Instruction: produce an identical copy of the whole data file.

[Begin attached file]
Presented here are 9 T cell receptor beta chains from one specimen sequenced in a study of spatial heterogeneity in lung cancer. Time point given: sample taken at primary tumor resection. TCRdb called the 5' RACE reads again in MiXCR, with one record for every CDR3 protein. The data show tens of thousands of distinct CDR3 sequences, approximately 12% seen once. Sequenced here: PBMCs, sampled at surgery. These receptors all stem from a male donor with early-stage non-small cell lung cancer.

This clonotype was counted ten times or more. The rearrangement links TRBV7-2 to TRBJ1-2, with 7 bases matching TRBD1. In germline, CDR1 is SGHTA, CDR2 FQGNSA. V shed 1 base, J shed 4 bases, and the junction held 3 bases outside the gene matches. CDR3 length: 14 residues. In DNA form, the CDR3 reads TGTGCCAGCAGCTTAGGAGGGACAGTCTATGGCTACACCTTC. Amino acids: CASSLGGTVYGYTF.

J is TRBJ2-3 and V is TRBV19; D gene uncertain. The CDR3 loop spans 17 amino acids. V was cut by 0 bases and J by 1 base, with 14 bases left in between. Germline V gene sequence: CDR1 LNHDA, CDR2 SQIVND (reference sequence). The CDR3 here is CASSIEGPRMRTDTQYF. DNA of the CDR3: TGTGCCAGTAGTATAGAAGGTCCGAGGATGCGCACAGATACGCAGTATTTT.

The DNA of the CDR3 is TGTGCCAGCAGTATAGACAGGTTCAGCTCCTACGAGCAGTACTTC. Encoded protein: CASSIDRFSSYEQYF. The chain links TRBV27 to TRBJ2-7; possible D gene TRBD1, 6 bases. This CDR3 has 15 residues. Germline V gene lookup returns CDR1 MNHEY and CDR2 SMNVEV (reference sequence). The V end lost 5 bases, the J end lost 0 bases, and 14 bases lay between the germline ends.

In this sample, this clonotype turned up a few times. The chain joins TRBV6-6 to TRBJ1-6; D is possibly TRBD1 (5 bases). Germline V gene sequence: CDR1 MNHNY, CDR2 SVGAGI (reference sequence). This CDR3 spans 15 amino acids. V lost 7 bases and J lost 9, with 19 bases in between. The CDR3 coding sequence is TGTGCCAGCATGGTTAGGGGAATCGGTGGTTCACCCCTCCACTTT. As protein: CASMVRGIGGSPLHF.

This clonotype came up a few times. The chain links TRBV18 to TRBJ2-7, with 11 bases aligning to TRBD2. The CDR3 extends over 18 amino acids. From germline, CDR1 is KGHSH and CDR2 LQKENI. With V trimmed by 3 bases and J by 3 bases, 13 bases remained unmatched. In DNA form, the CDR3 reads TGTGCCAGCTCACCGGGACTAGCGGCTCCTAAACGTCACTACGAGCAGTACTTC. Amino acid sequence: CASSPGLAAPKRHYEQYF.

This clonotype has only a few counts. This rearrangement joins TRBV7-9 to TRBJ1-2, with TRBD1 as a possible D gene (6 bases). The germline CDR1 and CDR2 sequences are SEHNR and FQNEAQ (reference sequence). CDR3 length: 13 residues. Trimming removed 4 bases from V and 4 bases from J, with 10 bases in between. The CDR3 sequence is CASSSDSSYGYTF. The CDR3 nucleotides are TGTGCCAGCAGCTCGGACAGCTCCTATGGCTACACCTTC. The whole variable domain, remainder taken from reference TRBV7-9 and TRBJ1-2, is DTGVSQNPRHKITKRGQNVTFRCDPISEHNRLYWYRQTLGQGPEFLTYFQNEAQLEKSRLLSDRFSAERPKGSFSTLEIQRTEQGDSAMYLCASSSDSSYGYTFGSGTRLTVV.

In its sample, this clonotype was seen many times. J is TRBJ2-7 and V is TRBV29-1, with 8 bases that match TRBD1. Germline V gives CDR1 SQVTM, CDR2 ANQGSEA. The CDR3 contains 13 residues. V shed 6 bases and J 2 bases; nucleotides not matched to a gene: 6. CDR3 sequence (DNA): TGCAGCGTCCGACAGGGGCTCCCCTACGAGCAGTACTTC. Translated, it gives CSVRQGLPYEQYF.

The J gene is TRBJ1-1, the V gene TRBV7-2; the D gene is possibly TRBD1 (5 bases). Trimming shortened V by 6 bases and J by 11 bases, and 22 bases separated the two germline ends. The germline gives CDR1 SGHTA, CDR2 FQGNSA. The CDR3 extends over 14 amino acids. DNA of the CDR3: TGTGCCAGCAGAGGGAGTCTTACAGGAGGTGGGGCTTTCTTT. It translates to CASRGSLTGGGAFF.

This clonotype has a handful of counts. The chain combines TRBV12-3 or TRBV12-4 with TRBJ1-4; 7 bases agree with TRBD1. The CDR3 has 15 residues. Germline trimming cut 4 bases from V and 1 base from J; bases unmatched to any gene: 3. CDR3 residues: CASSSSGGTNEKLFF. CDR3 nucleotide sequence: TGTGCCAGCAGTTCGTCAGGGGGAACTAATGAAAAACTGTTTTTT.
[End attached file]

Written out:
Presented here are 9 T cell receptor beta chains from one specimen sequenced in a study of spatial heterogeneity in lung cancer. Time point given: sample taken at primary tumor resection. TCRdb called the 5' RACE reads again in MiXCR, with one record for every CDR3 protein. The data show tens of thousands of distinct CDR3 sequences, approximately 12% seen once. Sequenced here: PBMCs, sampled at surgery. These receptors all stem from a male donor with early-stage non-small cell lung cancer.

This clonotype was counted ten times or more. The rearrangement links TRBV7-2 to TRBJ1-2, with 7 bases matching TRBD1. In germline, CDR1 is SGHTA, CDR2 FQGNSA. V shed 1 base, J shed 4 bases, and the junction held 3 bases outside the gene matches. CDR3 length: 14 residues. In DNA form, the CDR3 reads TGTGCCAGCAGCTTAGGAGGGACAGTCTATGGCTACACCTTC. Amino acids: CASSLGGTVYGYTF.

J is TRBJ2-3 and V is TRBV19; D gene uncertain. The CDR3 loop spans 17 amino acids. V was cut by 0 bases and J by 1 base, with 14 bases left in between. Germline V gene sequence: CDR1 LNHDA, CDR2 SQIVND (reference sequence). The CDR3 here is CASSIEGPRMRTDTQYF. DNA of the CDR3: TGTGCCAGTAGTATAGAAGGTCCGAGGATGCGCACAGATACGCAGTATTTT.

The DNA of the CDR3 is TGTGCCAGCAGTATAGACAGGTTCAGCTCCTACGAGCAGTACTTC. Encoded protein: CASSIDRFSSYEQYF. The chain links TRBV27 to TRBJ2-7; possible D gene TRBD1, 6 bases. This CDR3 has 15 residues. Germline V gene lookup returns CDR1 MNHEY and CDR2 SMNVEV (reference sequence). The V end lost 5 bases, the J end lost 0 bases, and 14 bases lay between the germline ends.

In this sample, this clonotype turned up a few times. The chain joins TRBV6-6 to TRBJ1-6; D is possibly TRBD1 (5 bases). Germline V gene sequence: CDR1 MNHNY, CDR2 SVGAGI (reference sequence). This CDR3 spans 15 amino acids. V lost 7 bases and J lost 9, with 19 bases in between. The CDR3 coding sequence is TGTGCCAGCATGGTTAGGGGAATCGGTGGTTCACCCCTCCACTTT. As protein: CASMVRGIGGSPLHF.

This clonotype came up a few times. The chain links TRBV18 to TRBJ2-7, with 11 bases aligning to TRBD2. The CDR3 extends over 18 amino acids. From germline, CDR1 is KGHSH and CDR2 LQKENI. With V trimmed by 3 bases and J by 3 bases, 13 bases remained unmatched. In DNA form, the CDR3 reads TGTGCCAGCTCACCGGGACTAGCGGCTCCTAAACGTCACTACGAGCAGTACTTC. Amino acid sequence: CASSPGLAAPKRHYEQYF.

This clonotype has only a few counts. This rearrangement joins TRBV7-9 to TRBJ1-2, with TRBD1 as a possible D gene (6 bases). The germline CDR1 and CDR2 sequences are SEHNR and FQNEAQ (reference sequence). CDR3 length: 13 residues. Trimming removed 4 bases from V and 4 bases from J, with 10 bases in between. The CDR3 sequence is CASSSDSSYGYTF. The CDR3 nucleotides are TGTGCCAGCAGCTCGGACAGCTCCTATGGCTACACCTTC. The whole variable domain, remainder taken from reference TRBV7-9 and TRBJ1-2, is DTGVSQNPRHKITKRGQNVTFRCDPISEHNRLYWYRQTLGQGPEFLTYFQNEAQLEKSRLLSDRFSAERPKGSFSTLEIQRTEQGDSAMYLCASSSDSSYGYTFGSGTRLTVV.

In its sample, this clonotype was seen many times. J is TRBJ2-7 and V is TRBV29-1, with 8 bases that match TRBD1. Germline V gives CDR1 SQVTM, CDR2 ANQGSEA. The CDR3 contains 13 residues. V shed 6 bases and J 2 bases; nucleotides not matched to a gene: 6. CDR3 sequence (DNA): TGCAGCGTCCGACAGGGGCTCCCCTACGAGCAGTACTTC. Translated, it gives CSVRQGLPYEQYF.

The J gene is TRBJ1-1, the V gene TRBV7-2; the D gene is possibly TRBD1 (5 bases). Trimming shortened V by 6 bases and J by 11 bases, and 22 bases separated the two germline ends. The germline gives CDR1 SGHTA, CDR2 FQGNSA. The CDR3 extends over 14 amino acids. DNA of the CDR3: TGTGCCAGCAGAGGGAGTCTTACAGGAGGTGGGGCTTTCTTT. It translates to CASRGSLTGGGAFF.

This clonotype has a handful of counts. The chain combines TRBV12-3 or TRBV12-4 with TRBJ1-4; 7 bases agree with TRBD1. The CDR3 has 15 residues. Germline trimming cut 4 bases from V and 1 base from J; bases unmatched to any gene: 3. CDR3 residues: CASSSSGGTNEKLFF. CDR3 nucleotide sequence: TGTGCCAGCAGTTCGTCAGGGGGAACTAATGAAAAACTGTTTTTT.